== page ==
Supreme Court of Texas.
HUMBLE SAND & GRAVEL, INC., Petitioner,
Raymond GOMEZ, et al., Respondents.
Argued Oct. 30, 2002.
Decided Sept. 17, 2004.
Attorneys & Firms
*172 Richard O. Faulk, Gardere & Wynne, Houston, for Amicus Curiae American Chemistry Council.
J. Wade Birdwell, Wallach Andrews Florsheim & Stouffer, P.C., Fort Worth, for Amicus Curiae Texas Association of Defense.
Dan Lambe, Austin, for Amicus Curiae Texas Watch.
P. Michael Jung, Strasburger & Price, L.L.P., Dallas, for petitioner.
Stephen D. Susman, Susman Godfrey, L.L.P., Houston, for respondent.
Justice JEFFERSON, Justice SMITH, Justice WAINWRIGHT, and Justice BRISTER joined.
Generally, a product supplier must warn expected users of foreseeable risks that make the product unreasonably dangerous,1 but a supplier need not warn of risks that are common knowledge,2 and when the product is supplied through an intermediary, a supplier may sometimes rely on the intermediary to warn the actual product users.3 We must apply these basic principles to the circumstances presented in this case. Specifically, the issue is whether a supplier of flint used for abrasive blasting had a duty to warn its customers’ employees that inhalation of silica dust can be fatal and that they should *173 wear air-supplied protective hoods, given the customers’ knowledge of those dangers.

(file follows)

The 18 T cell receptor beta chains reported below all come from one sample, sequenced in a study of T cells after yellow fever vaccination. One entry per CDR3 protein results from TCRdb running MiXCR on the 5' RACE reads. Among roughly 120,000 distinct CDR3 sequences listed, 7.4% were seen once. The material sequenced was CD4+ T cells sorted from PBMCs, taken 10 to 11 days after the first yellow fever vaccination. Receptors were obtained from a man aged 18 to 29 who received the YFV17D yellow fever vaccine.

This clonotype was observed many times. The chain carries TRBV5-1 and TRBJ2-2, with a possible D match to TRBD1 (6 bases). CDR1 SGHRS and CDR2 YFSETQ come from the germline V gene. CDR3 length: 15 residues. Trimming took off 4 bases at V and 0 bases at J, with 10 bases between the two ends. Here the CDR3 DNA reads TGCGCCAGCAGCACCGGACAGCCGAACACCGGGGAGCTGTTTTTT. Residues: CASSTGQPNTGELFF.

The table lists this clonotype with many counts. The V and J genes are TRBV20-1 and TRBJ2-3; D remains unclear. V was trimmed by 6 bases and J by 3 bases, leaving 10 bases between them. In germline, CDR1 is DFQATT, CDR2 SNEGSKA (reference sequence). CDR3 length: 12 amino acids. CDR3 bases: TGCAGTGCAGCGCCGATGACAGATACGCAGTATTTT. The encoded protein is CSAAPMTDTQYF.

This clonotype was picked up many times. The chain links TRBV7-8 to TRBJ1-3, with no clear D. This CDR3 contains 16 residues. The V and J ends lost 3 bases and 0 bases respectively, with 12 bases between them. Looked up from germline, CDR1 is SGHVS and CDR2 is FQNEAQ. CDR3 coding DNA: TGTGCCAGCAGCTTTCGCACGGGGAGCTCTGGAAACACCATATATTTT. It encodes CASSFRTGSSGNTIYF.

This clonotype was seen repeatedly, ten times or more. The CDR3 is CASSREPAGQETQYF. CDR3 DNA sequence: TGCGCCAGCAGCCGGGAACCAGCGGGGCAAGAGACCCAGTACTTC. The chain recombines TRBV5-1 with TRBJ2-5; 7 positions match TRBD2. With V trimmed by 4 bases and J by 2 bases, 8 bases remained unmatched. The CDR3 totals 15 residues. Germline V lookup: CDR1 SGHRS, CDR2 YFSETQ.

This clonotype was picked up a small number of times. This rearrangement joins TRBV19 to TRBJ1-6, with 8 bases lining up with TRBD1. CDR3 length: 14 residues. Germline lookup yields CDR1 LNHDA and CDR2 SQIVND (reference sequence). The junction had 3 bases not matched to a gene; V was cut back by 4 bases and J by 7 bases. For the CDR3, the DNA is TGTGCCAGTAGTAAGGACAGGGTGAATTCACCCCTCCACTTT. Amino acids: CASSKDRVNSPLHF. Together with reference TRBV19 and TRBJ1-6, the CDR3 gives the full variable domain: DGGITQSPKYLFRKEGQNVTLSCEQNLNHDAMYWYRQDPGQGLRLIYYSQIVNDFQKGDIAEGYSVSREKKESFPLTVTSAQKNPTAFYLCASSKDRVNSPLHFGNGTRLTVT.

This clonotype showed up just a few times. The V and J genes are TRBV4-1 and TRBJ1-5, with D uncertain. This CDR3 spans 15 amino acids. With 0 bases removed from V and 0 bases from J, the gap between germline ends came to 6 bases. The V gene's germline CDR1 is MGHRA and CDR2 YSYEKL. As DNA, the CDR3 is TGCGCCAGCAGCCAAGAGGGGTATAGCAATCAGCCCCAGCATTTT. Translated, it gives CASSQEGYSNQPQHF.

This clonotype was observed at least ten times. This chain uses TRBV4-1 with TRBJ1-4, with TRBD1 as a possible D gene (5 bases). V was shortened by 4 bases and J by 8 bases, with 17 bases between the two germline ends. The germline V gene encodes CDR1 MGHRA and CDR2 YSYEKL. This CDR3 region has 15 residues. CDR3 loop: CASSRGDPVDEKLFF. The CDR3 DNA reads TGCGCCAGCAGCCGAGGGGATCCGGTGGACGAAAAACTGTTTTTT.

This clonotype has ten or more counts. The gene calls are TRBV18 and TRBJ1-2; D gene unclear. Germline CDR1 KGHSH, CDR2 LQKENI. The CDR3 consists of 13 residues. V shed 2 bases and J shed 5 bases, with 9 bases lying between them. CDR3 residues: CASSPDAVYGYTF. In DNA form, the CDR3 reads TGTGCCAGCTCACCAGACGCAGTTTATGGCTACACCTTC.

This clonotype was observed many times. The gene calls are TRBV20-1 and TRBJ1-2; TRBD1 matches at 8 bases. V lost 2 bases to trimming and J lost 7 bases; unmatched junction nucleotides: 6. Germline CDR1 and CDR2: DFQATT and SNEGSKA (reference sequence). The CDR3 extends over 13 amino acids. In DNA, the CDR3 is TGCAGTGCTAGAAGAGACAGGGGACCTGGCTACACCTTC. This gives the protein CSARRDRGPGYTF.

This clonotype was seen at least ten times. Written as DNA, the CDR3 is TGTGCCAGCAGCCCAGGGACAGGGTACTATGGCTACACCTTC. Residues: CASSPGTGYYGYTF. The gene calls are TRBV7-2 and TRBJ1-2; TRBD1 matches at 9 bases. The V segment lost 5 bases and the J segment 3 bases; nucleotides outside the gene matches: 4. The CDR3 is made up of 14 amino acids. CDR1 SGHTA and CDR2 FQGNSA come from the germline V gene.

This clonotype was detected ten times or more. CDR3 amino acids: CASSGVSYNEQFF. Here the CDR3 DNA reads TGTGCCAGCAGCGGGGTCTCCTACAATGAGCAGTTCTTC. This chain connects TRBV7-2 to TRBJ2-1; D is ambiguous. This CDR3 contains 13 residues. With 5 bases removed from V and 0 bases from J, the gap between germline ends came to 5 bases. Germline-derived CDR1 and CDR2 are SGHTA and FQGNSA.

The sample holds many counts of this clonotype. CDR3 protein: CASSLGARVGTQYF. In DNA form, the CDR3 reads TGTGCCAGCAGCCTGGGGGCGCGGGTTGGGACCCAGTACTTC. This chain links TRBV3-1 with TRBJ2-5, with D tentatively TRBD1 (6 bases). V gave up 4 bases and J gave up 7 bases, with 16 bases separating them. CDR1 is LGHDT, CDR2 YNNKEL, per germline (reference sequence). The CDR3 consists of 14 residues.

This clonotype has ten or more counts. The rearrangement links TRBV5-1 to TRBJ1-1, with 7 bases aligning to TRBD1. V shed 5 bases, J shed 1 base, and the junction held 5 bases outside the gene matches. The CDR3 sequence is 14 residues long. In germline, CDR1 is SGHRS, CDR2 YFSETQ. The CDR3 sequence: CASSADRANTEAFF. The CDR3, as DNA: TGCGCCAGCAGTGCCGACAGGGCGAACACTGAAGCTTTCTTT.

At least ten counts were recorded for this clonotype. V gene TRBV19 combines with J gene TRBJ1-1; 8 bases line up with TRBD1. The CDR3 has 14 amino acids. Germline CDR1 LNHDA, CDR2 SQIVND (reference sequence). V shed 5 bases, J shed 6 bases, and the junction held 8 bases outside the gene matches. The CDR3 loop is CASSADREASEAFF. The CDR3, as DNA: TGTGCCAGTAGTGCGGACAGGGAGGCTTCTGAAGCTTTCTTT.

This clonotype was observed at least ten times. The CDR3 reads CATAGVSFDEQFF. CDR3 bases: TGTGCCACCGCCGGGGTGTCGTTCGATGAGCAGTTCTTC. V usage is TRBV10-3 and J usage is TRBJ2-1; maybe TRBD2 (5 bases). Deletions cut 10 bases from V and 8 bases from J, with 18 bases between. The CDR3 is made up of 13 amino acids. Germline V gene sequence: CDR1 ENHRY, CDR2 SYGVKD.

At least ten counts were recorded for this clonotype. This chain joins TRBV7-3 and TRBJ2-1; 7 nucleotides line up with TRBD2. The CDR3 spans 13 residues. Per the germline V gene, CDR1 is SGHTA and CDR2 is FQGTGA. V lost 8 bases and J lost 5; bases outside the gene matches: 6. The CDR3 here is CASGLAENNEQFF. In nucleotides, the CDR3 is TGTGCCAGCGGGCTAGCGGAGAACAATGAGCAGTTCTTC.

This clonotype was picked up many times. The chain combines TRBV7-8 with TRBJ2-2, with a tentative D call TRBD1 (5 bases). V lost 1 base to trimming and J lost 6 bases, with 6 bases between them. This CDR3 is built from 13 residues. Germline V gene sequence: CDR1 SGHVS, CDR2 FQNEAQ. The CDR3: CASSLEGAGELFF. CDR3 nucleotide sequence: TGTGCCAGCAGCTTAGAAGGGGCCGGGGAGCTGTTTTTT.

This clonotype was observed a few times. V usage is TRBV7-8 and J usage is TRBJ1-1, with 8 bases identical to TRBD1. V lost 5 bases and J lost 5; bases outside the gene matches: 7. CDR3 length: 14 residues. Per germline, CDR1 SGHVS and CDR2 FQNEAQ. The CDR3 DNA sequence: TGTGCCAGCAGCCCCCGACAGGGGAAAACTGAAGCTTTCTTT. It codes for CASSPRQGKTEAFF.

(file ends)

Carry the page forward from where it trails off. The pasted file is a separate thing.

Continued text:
If the flint supplier in this case had such a duty, it is only because all similarly situated flint suppliers have the same duty, not because of some peculiar aspect of this one defendant’s situation. Therefore, to determine whether a general legal duty exists, we must look beyond the particular circumstances of the injury here complained of, just as the parties themselves have done, to the broader industrial setting in which that injury occurred. The record before us establishes that by the 1980s, the dangers of using flint in abrasive blasting had been well known throughout the abrasive blasting industry as well as to health and safety professionals and government regulators for most of the twentieth century, but that blasting workers themselves remained largely ignorant of those dangers, and their employers were careless in enforcing workplace conditions that would protect workers’ safety. The record also reflects that federal regulations have been imposed on employers to improve working conditions but not on flint manufacturers to warn of dangers involved in the use of their product. While the parties here no longer dispute that such a warning by the defendant supplier would have prevented the plaintiff’s injury, missing from this record is any evidence that, in general, warnings by flint suppliers could effectively reach their customers’ employees actually engaged in abrasive blasting. Without such evidence, we are unable to determine whether a duty to warn should be imposed on flint suppliers. Consequently, we reverse the judgment of the court of appeals4 and, in the interest of justice, remand the case to the trial court for a new trial.